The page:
Shibakoen Station is a subway station on the Toei Mita Line in Minato, Japan, operated by the Tokyo subway operator Tokyo Metropolitan Bureau of Transportation. Shibakoen Station is served by the Toei Mita Line, lies 4.6 km from the starting point of the line at Meguro. It is numbered "I-05"; the station consists of two side platforms serving two tracks on the second basement level. The station opened on 27 November 1973. In fiscal 2011, the station was used by an average of 26,107 passengers daily. Shiba Park Jikei University School of Medicine Tokyo Tower Mielparque Tokyo National Route 15 List of railway stations in Japan Toei station information
Nishi-Takashimadaira Station is a subway station on the Toei Mita Line in Itabashi, Japan, operated by the Tokyo subway operator Tokyo Metropolitan Bureau of Transportation. It is the northern-most station on the Tokyo subway network. Nishi-Takashimadaira Station is served by the Toei Mita Line, is numbered "I-27"; the station consists of two side platforms. This is one of the four dead-end terminal stations on the Tokyo subway network that have side platforms; the platforms are located on the second floor level. The station opened on 5 June 1976. In fiscal 2011, the station was used by an average of 12,048 passengers daily. List of railway stations in Japan Toei station information
Sengoku Station is a subway station on the Toei Mita Line in Bunkyo, Japan, operated by the Tokyo subway operator Tokyo Metropolitan Bureau of Transportation. It is numbered "I-14"; the station has one island platform serving two tracks. The station lies underneath Hakusan-dori and spans the space from the Shinobazu-dori and Hakusan-dori crossing in the north-west to the branch of Hakusan-dori and Kyu-hakusan-dori in the south-east; the station opened on 30 June 1972. List of railway stations in Japan
Kōrakuen Station is a subway train station in Bunkyō, Japan, operated by the Tokyo subway operator Tokyo Metro. It is directly connected by an underground pedestrian passage to the Toei-operated Kasuga Station, it is integrated with the Bunkyō ward capitol building. Kōrakuen Station is served by the following lines: Tokyo Metro Marunouchi Line, station number M-22 Tokyo Metro Namboku Line, station number N-11Nearby Kasuga Station, connected by a pedestrian passageway, is served by the following lines. Toei Mita Line, station number I-12 Toei Ōedo Line, station number E-07 The Marunouchi Line platforms consist of two side platforms serving two tracks on the second-floor level, the Namboku Line platforms consist of an island platform serving two deep-level tracks on the sixth basement level. From March 2015, the Namboku Line platforms use the tune "Take Me Out to the Ball Game" as the departure melody, chosen as the nearby Tokyo Dome is used for baseball games. Kōrakuen Station opened on 20 January 1954 on the Marunouchi Line.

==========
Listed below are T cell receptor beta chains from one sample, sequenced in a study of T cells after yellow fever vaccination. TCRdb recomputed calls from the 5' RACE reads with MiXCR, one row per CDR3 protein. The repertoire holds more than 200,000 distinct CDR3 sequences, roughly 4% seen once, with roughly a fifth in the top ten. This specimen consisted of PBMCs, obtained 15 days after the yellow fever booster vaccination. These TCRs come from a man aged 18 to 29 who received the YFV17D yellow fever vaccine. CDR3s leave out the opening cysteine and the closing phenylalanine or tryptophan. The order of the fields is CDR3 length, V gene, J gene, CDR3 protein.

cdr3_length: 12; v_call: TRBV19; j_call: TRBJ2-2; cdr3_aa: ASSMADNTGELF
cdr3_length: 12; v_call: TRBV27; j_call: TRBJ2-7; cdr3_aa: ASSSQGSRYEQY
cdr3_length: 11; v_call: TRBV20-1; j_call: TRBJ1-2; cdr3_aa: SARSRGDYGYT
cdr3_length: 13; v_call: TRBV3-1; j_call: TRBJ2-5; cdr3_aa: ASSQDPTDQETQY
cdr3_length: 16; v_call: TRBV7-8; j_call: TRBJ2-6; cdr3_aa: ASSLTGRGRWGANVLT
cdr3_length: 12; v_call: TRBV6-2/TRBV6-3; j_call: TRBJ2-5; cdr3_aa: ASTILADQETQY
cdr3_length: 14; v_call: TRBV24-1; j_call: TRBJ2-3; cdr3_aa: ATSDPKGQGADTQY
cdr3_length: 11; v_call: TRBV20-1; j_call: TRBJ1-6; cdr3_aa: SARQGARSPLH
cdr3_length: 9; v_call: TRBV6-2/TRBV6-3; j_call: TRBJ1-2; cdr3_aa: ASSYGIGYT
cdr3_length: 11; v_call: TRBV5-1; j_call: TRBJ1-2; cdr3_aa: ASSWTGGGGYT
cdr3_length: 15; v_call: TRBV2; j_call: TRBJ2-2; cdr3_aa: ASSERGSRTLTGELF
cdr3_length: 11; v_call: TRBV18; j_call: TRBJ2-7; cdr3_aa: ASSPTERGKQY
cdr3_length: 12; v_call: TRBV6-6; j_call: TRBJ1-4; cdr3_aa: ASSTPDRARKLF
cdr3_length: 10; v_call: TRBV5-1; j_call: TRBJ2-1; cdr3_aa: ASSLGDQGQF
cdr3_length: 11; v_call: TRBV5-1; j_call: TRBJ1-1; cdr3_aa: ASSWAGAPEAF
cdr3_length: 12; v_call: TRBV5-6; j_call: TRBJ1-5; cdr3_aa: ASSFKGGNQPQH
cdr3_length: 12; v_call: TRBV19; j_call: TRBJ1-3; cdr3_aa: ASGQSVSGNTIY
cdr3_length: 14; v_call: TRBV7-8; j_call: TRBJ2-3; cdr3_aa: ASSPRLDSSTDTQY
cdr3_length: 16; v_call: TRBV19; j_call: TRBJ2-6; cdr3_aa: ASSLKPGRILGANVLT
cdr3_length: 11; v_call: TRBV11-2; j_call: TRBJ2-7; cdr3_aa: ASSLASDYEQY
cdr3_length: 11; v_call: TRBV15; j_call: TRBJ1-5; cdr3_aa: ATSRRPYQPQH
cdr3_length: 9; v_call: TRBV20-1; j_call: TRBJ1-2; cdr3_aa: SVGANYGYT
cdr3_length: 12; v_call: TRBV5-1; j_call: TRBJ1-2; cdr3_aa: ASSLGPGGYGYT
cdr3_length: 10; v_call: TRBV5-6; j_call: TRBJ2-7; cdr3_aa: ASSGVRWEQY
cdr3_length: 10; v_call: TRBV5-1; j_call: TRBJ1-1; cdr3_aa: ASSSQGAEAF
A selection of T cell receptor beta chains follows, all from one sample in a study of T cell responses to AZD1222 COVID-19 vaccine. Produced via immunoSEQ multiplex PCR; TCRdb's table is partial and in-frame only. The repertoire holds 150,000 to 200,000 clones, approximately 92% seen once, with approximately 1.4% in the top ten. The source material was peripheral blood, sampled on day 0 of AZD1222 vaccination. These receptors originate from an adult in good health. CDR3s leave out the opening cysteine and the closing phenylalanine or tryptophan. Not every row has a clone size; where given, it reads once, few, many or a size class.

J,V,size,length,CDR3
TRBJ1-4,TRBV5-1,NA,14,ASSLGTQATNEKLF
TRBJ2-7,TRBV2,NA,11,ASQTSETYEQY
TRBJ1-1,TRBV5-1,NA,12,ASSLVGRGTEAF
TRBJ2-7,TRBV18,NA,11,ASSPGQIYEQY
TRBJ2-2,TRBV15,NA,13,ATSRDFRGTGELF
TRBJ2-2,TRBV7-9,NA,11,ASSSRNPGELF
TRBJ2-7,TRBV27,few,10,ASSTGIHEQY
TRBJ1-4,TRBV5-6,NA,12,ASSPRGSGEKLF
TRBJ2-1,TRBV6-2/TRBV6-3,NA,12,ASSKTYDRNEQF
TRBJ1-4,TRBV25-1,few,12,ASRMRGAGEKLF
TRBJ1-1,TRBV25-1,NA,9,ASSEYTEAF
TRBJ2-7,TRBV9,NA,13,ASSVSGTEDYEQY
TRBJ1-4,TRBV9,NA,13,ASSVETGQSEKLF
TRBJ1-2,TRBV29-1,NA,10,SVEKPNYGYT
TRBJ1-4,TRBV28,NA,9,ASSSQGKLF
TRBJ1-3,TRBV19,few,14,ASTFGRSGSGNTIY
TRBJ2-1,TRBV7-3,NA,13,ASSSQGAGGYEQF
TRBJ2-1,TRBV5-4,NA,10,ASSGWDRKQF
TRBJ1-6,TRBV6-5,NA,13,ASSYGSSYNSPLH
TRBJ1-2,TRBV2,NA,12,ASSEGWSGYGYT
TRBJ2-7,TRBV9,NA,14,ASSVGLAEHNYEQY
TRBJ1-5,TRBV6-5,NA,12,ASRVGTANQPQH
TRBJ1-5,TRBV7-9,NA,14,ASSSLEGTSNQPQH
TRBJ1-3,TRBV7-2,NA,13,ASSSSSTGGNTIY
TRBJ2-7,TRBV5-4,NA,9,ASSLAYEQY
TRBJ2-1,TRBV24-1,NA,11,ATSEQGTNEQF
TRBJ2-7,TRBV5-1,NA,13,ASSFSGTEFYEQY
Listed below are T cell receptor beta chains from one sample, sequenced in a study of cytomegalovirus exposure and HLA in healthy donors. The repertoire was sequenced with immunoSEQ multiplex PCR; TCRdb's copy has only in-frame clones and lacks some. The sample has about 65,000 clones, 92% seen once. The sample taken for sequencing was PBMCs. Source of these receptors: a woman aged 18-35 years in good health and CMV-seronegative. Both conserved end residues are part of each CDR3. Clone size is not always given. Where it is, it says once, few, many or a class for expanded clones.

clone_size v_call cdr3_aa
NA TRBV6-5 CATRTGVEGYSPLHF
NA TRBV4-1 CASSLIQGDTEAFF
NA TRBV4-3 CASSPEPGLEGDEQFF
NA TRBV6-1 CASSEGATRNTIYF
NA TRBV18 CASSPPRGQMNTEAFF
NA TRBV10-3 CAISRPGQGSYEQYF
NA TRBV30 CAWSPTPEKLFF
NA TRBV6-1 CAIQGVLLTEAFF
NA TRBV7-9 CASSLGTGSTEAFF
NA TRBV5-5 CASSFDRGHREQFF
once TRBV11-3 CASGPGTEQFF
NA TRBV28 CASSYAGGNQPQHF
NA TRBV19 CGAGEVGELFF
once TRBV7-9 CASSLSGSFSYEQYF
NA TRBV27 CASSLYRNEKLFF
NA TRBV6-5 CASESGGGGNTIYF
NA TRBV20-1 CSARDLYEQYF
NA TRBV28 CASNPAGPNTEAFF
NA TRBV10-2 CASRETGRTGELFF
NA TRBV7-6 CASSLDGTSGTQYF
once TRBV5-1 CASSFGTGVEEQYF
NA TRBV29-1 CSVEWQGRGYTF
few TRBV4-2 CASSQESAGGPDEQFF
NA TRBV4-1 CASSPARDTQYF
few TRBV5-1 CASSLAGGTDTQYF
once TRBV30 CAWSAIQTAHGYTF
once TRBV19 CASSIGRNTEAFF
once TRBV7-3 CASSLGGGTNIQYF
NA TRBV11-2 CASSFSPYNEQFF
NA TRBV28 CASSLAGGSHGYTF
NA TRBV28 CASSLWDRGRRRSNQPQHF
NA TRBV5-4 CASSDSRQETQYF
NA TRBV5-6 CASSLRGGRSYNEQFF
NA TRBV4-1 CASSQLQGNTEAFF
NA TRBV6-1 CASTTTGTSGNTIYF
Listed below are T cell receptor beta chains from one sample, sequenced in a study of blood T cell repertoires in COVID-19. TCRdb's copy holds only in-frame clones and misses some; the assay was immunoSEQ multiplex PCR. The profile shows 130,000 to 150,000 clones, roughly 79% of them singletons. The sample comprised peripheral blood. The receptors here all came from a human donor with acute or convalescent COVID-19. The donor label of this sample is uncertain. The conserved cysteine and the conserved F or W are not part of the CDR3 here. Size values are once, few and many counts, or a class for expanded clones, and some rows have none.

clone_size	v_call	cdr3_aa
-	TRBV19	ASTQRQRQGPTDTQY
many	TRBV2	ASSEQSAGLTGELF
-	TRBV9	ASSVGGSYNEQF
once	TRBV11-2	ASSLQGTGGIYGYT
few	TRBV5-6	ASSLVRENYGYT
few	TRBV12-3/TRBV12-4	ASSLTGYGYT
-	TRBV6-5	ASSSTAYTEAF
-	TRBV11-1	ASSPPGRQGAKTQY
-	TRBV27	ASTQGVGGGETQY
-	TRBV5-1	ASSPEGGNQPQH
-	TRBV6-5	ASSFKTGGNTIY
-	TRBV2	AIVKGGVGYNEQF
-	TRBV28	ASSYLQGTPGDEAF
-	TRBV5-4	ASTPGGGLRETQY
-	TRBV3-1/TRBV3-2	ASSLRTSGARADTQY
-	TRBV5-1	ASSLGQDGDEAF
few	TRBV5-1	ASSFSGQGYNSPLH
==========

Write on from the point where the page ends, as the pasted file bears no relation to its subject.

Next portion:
The Namboku Line platforms opened on 26 March 1996. From 13 March 2015, the tune "Take Me Out to the Ball Game" was used as the departure melody for the Namboku Line platforms. Bunkyo Civic Center Tokyo Dome City entertainment complex Tokyo Dome baseball stadium Koishikawa Kōrakuen Garden Several train stations nearby: Kasuga Station Suidōbashi Station Korakuen Station information
Ryōgoku Station is a railway station in Yokoami, Tokyo, operated by East Japan Railway Company and Tokyo Metropolitan Bureau of Transportation. The station is served by the JR East Chūō-Sōbu Line and the Toei Oedo Line, for which it is numbered as station E-12. Ryōgoku Station consists of two separate stations; the elevated station is operated by JR East and the underground station is operated by the Toei Subway. Although they are an interchange, passengers must pass through ticket barriers and pay separate fares to switch between services. Ryōgoku is a local stop on the Chūō-Sōbu Line. "Rapid" trains bypass the station through a tunnel whose portal is to the north of the main station complex. The Chūō-Sōbu Line services use an island platform serving two tracks, with platform 1 used for westbound trains to central Tokyo and beyond, platform 2 for eastbound trains to Chiba; as a remnant of its former terminal days, there is a third platform at a lower level used for special services only and not used by regular services.